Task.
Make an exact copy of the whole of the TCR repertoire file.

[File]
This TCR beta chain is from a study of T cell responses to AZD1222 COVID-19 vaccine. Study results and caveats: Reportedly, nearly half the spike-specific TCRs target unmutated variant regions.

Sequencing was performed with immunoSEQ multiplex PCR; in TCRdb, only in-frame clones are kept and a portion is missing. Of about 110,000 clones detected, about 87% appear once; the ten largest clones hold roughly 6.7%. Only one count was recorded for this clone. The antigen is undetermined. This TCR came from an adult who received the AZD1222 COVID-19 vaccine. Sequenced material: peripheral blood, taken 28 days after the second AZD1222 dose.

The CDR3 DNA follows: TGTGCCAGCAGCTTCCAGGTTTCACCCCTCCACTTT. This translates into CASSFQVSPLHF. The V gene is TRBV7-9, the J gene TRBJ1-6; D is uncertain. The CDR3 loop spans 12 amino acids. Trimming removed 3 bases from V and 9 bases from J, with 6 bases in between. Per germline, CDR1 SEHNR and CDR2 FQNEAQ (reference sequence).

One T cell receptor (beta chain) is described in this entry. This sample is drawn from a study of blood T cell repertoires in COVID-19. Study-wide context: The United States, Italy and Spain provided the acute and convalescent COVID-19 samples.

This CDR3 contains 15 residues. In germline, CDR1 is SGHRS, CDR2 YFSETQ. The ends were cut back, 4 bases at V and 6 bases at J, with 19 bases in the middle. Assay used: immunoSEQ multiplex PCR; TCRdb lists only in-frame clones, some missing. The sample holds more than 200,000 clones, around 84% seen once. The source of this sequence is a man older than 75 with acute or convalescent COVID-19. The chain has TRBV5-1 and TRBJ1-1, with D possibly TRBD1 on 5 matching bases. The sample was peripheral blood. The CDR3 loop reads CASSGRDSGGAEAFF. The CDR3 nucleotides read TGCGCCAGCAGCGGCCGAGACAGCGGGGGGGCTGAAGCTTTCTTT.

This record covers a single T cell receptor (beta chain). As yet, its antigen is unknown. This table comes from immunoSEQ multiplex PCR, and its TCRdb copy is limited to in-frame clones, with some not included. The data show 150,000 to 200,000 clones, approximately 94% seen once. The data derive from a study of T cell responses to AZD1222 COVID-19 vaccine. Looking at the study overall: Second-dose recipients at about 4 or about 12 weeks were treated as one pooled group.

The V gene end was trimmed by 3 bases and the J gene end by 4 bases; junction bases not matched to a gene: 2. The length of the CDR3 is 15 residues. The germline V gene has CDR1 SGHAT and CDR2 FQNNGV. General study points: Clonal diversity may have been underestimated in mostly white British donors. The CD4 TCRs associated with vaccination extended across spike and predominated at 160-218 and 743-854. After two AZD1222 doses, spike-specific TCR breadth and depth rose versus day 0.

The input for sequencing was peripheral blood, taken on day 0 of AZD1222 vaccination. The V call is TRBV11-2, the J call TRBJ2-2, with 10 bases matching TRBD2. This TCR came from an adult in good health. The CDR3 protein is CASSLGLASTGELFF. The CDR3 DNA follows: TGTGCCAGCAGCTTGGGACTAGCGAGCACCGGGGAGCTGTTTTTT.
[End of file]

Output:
This TCR beta chain is from a study of T cell responses to AZD1222 COVID-19 vaccine. Study results and caveats: Reportedly, nearly half the spike-specific TCRs target unmutated variant regions.

Sequencing was performed with immunoSEQ multiplex PCR; in TCRdb, only in-frame clones are kept and a portion is missing. Of about 110,000 clones detected, about 87% appear once; the ten largest clones hold roughly 6.7%. Only one count was recorded for this clone. The antigen is undetermined. This TCR came from an adult who received the AZD1222 COVID-19 vaccine. Sequenced material: peripheral blood, taken 28 days after the second AZD1222 dose.

The CDR3 DNA follows: TGTGCCAGCAGCTTCCAGGTTTCACCCCTCCACTTT. This translates into CASSFQVSPLHF. The V gene is TRBV7-9, the J gene TRBJ1-6; D is uncertain. The CDR3 loop spans 12 amino acids. Trimming removed 3 bases from V and 9 bases from J, with 6 bases in between. Per germline, CDR1 SEHNR and CDR2 FQNEAQ (reference sequence).

One T cell receptor (beta chain) is described in this entry. This sample is drawn from a study of blood T cell repertoires in COVID-19. Study-wide context: The United States, Italy and Spain provided the acute and convalescent COVID-19 samples.

This CDR3 contains 15 residues. In germline, CDR1 is SGHRS, CDR2 YFSETQ. The ends were cut back, 4 bases at V and 6 bases at J, with 19 bases in the middle. Assay used: immunoSEQ multiplex PCR; TCRdb lists only in-frame clones, some missing. The sample holds more than 200,000 clones, around 84% seen once. The source of this sequence is a man older than 75 with acute or convalescent COVID-19. The chain has TRBV5-1 and TRBJ1-1, with D possibly TRBD1 on 5 matching bases. The sample was peripheral blood. The CDR3 loop reads CASSGRDSGGAEAFF. The CDR3 nucleotides read TGCGCCAGCAGCGGCCGAGACAGCGGGGGGGCTGAAGCTTTCTTT.

This record covers a single T cell receptor (beta chain). As yet, its antigen is unknown. This table comes from immunoSEQ multiplex PCR, and its TCRdb copy is limited to in-frame clones, with some not included. The data show 150,000 to 200,000 clones, approximately 94% seen once. The data derive from a study of T cell responses to AZD1222 COVID-19 vaccine. Looking at the study overall: Second-dose recipients at about 4 or about 12 weeks were treated as one pooled group.

The V gene end was trimmed by 3 bases and the J gene end by 4 bases; junction bases not matched to a gene: 2. The length of the CDR3 is 15 residues. The germline V gene has CDR1 SGHAT and CDR2 FQNNGV. General study points: Clonal diversity may have been underestimated in mostly white British donors. The CD4 TCRs associated with vaccination extended across spike and predominated at 160-218 and 743-854. After two AZD1222 doses, spike-specific TCR breadth and depth rose versus day 0.

The input for sequencing was peripheral blood, taken on day 0 of AZD1222 vaccination. The V call is TRBV11-2, the J call TRBJ2-2, with 10 bases matching TRBD2. This TCR came from an adult in good health. The CDR3 protein is CASSLGLASTGELFF. The CDR3 DNA follows: TGTGCCAGCAGCTTGGGACTAGCGAGCACCGGGGAGCTGTTTTTT.